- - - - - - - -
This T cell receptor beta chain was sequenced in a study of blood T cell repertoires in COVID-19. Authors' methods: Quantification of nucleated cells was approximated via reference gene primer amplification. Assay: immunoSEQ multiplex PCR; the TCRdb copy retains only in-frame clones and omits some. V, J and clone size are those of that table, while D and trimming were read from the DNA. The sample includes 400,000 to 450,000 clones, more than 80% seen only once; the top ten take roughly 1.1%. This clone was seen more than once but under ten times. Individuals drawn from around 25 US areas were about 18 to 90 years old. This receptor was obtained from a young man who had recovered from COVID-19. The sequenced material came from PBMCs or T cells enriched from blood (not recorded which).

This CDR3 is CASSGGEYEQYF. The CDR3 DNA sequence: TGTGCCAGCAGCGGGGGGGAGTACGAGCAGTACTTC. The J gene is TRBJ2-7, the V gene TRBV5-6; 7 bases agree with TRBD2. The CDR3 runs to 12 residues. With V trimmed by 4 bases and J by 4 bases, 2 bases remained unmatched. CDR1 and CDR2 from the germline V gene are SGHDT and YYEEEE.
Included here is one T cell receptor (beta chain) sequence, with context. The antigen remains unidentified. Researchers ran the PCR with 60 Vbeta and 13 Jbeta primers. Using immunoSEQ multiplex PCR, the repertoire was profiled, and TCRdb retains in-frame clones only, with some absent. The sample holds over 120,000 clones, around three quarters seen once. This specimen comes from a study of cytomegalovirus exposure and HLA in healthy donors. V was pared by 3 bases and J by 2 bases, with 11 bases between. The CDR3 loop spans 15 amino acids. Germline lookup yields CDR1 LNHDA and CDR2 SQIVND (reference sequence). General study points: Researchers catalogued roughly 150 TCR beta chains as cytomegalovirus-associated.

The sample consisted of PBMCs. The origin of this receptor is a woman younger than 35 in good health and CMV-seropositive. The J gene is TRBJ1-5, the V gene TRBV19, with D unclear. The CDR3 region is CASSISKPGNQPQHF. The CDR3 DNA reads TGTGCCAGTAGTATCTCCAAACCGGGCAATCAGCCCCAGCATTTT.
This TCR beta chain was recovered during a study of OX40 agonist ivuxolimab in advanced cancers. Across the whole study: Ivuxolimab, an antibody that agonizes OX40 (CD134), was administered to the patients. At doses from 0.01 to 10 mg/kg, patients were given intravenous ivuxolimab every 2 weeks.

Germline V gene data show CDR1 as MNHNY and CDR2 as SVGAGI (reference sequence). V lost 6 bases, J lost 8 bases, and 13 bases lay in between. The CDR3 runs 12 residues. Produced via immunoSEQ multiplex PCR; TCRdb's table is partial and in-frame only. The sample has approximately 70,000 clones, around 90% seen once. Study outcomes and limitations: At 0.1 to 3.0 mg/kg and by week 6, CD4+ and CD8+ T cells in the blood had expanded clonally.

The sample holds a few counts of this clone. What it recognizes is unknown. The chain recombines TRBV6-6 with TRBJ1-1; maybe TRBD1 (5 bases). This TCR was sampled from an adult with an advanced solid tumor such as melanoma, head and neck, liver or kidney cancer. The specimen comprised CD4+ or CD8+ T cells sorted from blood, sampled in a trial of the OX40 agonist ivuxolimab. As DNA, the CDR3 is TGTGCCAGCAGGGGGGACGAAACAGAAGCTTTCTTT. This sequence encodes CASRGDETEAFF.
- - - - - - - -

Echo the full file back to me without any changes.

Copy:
This T cell receptor beta chain was sequenced in a study of blood T cell repertoires in COVID-19. Authors' methods: Quantification of nucleated cells was approximated via reference gene primer amplification. Assay: immunoSEQ multiplex PCR; the TCRdb copy retains only in-frame clones and omits some. V, J and clone size are those of that table, while D and trimming were read from the DNA. The sample includes 400,000 to 450,000 clones, more than 80% seen only once; the top ten take roughly 1.1%. This clone was seen more than once but under ten times. Individuals drawn from around 25 US areas were about 18 to 90 years old. This receptor was obtained from a young man who had recovered from COVID-19. The sequenced material came from PBMCs or T cells enriched from blood (not recorded which).

This CDR3 is CASSGGEYEQYF. The CDR3 DNA sequence: TGTGCCAGCAGCGGGGGGGAGTACGAGCAGTACTTC. The J gene is TRBJ2-7, the V gene TRBV5-6; 7 bases agree with TRBD2. The CDR3 runs to 12 residues. With V trimmed by 4 bases and J by 4 bases, 2 bases remained unmatched. CDR1 and CDR2 from the germline V gene are SGHDT and YYEEEE.
Included here is one T cell receptor (beta chain) sequence, with context. The antigen remains unidentified. Researchers ran the PCR with 60 Vbeta and 13 Jbeta primers. Using immunoSEQ multiplex PCR, the repertoire was profiled, and TCRdb retains in-frame clones only, with some absent. The sample holds over 120,000 clones, around three quarters seen once. This specimen comes from a study of cytomegalovirus exposure and HLA in healthy donors. V was pared by 3 bases and J by 2 bases, with 11 bases between. The CDR3 loop spans 15 amino acids. Germline lookup yields CDR1 LNHDA and CDR2 SQIVND (reference sequence). General study points: Researchers catalogued roughly 150 TCR beta chains as cytomegalovirus-associated.

The sample consisted of PBMCs. The origin of this receptor is a woman younger than 35 in good health and CMV-seropositive. The J gene is TRBJ1-5, the V gene TRBV19, with D unclear. The CDR3 region is CASSISKPGNQPQHF. The CDR3 DNA reads TGTGCCAGTAGTATCTCCAAACCGGGCAATCAGCCCCAGCATTTT.
This TCR beta chain was recovered during a study of OX40 agonist ivuxolimab in advanced cancers. Across the whole study: Ivuxolimab, an antibody that agonizes OX40 (CD134), was administered to the patients. At doses from 0.01 to 10 mg/kg, patients were given intravenous ivuxolimab every 2 weeks.

Germline V gene data show CDR1 as MNHNY and CDR2 as SVGAGI (reference sequence). V lost 6 bases, J lost 8 bases, and 13 bases lay in between. The CDR3 runs 12 residues. Produced via immunoSEQ multiplex PCR; TCRdb's table is partial and in-frame only. The sample has approximately 70,000 clones, around 90% seen once. Study outcomes and limitations: At 0.1 to 3.0 mg/kg and by week 6, CD4+ and CD8+ T cells in the blood had expanded clonally.

The sample holds a few counts of this clone. What it recognizes is unknown. The chain recombines TRBV6-6 with TRBJ1-1; maybe TRBD1 (5 bases). This TCR was sampled from an adult with an advanced solid tumor such as melanoma, head and neck, liver or kidney cancer. The specimen comprised CD4+ or CD8+ T cells sorted from blood, sampled in a trial of the OX40 agonist ivuxolimab. As DNA, the CDR3 is TGTGCCAGCAGGGGGGACGAAACAGAAGCTTTCTTT. This sequence encodes CASRGDETEAFF.